- The Washington Times - Tuesday, September 29, 2009


House lawmakers want to freeze a small increase in Medicare premiums for physicians’ services next year. Once again, Congress is choosing to ignore the massive federal entitlement’s dire fiscal picture for fear of angering older voters. This move only digs Medicare into a deeper hole.

In an overwhelming vote on Thursday, the House approved legislation blocking a scheduled 2010 premium increase of $8 to $23 for Americans using Medicare Part B. The standard 2009 monthly premium for the program that pays for doctor visits is $96.40.

The 406-18 vote demonstrates a lack of political courage - a bipartisan majority united in denial of fiscal reality and unwilling to address how a program intended to help those who can’t help themselves has become wasteful welfare for some who don’t need it.

Proponents claim the freeze is required because low inflation means seniors won’t receive a Social Security cost-of-living increase next year. But about three-quarters of the 42 million people who participate in the plan are already exempted from the fee increase under current law.

If approved by the Senate, much of the $2.8 billion cost of the change will benefit more than 2 million Medicare recipients with annual incomes above $85,000. While the move would be paid for by redirecting existing funds from another Medicare program and not added to the federal budget, that spending could be cut from the program’s bottom line and save taxpayer dollars.

The move also transfers state Medicaid costs to the federal government. The rate increase for more than 7 million low-income beneficiaries whose Part B premiums are paid by states through Medicaid would instead come from federal coffers next year. While intended to be temporary, such changes are rarely reversed, and states surely will fight to keep that relief in place, likely adding to Medicare spending in future years.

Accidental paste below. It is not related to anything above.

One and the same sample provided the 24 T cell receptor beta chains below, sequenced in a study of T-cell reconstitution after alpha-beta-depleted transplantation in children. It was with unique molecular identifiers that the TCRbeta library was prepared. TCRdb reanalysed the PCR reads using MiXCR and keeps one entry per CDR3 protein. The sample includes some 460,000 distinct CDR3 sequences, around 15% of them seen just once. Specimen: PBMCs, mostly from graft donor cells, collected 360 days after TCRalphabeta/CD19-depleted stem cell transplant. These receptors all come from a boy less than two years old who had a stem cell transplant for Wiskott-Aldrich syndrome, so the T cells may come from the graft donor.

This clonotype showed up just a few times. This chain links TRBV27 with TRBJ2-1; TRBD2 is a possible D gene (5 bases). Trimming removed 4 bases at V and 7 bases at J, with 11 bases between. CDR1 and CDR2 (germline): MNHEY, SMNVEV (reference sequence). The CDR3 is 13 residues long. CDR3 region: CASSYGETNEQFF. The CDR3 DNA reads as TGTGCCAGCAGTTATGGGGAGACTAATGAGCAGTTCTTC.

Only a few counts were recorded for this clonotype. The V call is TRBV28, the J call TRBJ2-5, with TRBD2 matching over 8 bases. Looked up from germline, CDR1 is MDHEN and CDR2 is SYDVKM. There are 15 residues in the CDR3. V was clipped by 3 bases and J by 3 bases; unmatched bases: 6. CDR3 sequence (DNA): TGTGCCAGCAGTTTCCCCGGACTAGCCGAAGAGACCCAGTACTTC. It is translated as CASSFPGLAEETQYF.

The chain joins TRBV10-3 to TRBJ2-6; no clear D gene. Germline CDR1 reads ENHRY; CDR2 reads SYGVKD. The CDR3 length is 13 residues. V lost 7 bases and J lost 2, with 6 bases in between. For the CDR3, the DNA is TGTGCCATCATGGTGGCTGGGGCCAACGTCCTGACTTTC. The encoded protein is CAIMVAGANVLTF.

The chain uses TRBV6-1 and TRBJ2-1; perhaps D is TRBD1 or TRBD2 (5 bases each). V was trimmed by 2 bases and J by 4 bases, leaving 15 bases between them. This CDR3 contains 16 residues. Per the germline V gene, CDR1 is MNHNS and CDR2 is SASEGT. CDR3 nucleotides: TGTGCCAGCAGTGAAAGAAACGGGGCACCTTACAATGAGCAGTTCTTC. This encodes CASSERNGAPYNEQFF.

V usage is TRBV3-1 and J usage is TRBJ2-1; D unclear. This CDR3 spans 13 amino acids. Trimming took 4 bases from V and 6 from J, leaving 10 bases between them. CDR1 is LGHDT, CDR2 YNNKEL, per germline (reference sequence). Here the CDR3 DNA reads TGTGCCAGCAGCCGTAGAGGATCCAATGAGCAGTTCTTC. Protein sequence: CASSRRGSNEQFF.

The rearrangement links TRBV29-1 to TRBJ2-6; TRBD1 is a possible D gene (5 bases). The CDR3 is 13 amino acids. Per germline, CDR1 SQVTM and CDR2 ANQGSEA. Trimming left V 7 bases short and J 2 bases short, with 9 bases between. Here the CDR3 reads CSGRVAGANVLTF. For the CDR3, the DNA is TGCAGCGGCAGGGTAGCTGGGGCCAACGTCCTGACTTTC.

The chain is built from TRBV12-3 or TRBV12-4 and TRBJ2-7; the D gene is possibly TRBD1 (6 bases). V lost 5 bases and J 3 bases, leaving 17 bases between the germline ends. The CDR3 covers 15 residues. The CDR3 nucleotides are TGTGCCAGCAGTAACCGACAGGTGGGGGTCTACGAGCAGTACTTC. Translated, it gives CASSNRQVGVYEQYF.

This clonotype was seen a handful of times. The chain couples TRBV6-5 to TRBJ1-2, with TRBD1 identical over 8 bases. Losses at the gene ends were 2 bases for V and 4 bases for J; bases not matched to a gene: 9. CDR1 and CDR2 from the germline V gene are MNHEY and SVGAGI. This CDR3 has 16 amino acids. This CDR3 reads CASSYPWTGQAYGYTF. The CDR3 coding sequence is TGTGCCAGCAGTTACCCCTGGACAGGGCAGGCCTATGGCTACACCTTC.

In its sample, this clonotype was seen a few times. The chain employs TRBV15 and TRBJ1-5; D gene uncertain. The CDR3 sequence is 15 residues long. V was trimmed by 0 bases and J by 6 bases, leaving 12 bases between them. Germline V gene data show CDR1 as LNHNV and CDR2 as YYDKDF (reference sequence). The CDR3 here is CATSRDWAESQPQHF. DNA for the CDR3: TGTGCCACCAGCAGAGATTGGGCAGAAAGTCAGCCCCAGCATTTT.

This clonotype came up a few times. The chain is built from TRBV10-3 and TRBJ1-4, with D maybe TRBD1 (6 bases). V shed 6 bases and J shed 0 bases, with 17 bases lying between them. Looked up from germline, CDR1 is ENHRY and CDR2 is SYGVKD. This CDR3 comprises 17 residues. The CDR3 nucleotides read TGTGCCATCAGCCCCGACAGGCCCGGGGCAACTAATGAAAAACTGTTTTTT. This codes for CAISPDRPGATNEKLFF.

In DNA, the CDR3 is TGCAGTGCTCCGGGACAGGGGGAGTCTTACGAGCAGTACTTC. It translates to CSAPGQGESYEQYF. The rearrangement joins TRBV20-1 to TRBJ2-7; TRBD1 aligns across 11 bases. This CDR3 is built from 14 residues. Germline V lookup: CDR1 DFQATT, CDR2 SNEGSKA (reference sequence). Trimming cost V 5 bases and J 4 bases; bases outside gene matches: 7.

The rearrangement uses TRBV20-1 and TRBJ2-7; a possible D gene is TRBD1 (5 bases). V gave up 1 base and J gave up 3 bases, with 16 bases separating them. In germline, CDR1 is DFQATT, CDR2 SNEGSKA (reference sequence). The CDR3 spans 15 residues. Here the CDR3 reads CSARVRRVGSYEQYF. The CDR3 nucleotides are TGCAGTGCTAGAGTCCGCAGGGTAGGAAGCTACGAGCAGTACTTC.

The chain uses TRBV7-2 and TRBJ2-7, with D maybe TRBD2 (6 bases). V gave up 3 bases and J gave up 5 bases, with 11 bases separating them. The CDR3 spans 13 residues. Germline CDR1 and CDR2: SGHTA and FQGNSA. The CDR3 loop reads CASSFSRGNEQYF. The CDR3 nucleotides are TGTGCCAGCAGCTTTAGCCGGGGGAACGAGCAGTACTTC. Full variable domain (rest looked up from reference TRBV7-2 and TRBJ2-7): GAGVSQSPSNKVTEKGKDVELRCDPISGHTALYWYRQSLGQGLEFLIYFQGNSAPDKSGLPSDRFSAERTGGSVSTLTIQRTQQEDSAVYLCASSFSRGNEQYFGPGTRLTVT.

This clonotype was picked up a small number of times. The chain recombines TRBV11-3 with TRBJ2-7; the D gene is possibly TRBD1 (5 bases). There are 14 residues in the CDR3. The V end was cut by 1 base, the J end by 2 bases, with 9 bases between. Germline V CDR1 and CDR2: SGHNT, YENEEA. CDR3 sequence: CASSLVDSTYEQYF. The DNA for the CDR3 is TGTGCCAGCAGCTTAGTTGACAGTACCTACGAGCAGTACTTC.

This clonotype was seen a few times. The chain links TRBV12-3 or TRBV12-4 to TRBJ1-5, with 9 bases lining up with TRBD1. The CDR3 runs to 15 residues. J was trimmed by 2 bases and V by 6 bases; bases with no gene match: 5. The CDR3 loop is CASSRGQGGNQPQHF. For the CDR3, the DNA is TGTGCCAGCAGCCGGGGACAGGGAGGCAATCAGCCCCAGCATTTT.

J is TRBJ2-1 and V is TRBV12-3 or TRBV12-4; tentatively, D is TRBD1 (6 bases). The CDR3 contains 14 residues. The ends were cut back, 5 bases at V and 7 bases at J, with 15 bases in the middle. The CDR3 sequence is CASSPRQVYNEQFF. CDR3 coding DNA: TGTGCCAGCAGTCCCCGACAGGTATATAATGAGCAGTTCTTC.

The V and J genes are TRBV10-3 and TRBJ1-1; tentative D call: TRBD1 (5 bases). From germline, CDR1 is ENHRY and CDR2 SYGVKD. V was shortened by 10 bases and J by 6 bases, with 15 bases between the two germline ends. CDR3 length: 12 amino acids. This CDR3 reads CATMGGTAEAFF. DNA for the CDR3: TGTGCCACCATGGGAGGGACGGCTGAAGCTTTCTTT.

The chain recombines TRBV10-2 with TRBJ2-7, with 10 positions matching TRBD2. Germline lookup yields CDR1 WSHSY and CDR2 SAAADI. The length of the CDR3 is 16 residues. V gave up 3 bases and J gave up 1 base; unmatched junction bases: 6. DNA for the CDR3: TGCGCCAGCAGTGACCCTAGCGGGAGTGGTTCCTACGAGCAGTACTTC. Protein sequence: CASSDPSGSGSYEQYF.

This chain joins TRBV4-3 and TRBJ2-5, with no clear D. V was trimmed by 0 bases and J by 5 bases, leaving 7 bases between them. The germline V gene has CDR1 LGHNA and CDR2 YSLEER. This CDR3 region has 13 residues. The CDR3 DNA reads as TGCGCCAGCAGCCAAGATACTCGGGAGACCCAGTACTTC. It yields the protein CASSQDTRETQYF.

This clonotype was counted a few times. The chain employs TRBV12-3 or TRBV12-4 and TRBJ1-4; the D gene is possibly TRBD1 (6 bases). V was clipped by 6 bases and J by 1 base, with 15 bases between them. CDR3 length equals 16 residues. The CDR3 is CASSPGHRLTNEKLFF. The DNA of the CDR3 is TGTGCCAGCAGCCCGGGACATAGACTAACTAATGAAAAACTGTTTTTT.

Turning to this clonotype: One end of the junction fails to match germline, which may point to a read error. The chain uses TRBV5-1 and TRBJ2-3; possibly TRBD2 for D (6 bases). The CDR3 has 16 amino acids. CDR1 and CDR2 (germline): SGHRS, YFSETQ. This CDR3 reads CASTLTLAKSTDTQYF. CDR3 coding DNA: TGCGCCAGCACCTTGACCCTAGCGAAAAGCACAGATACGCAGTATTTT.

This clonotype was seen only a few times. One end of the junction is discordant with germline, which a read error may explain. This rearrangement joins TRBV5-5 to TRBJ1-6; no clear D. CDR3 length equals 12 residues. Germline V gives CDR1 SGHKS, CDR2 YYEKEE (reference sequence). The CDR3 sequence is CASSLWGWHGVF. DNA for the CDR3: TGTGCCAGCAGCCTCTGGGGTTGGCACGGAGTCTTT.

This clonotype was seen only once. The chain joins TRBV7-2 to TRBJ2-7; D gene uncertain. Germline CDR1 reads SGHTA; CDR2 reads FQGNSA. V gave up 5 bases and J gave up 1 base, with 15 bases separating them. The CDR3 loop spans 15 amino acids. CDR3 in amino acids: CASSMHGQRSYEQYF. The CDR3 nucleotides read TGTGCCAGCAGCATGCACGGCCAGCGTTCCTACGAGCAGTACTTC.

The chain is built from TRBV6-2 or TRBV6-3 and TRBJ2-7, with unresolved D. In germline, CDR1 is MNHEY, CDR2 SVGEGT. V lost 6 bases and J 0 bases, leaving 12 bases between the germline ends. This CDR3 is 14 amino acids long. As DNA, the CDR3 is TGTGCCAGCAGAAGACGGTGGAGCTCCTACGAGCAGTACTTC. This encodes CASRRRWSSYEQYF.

The Medicare vote is just the latest example of Democratic leaders refusing to address fiscal problems in Medicare and other federal entitlements. Medicare will pay out more in benefits than it collects in 2009 for the second year in a row. Medicare’s “trust fund,” expected to be officially depleted by 2017, doesn’t actually exist. Lawmakers already have spent those phantom savings on other programs. Medicare Revenue is spent on general federal programs when it is collected, not squirreled away for a rainy day.

The Government Accountability Office estimates that by 2027, the combined costs of Medicare, Medicaid and Social Security and interest on the debt will eat up all federal revenue. By 2047, the three entitlements alone will require every dollar the government collects annually. Delay only makes tough decisions that much harder to face.

Democrats continue to push their new government health care plans through Congress, but this is a distraction from a more immediate problem: They can’t pay for health care plans enacted a generation ago. Before Congress takes on any more responsibility for health care, congressional leaders might want to show they can handle the responsibility they already have.

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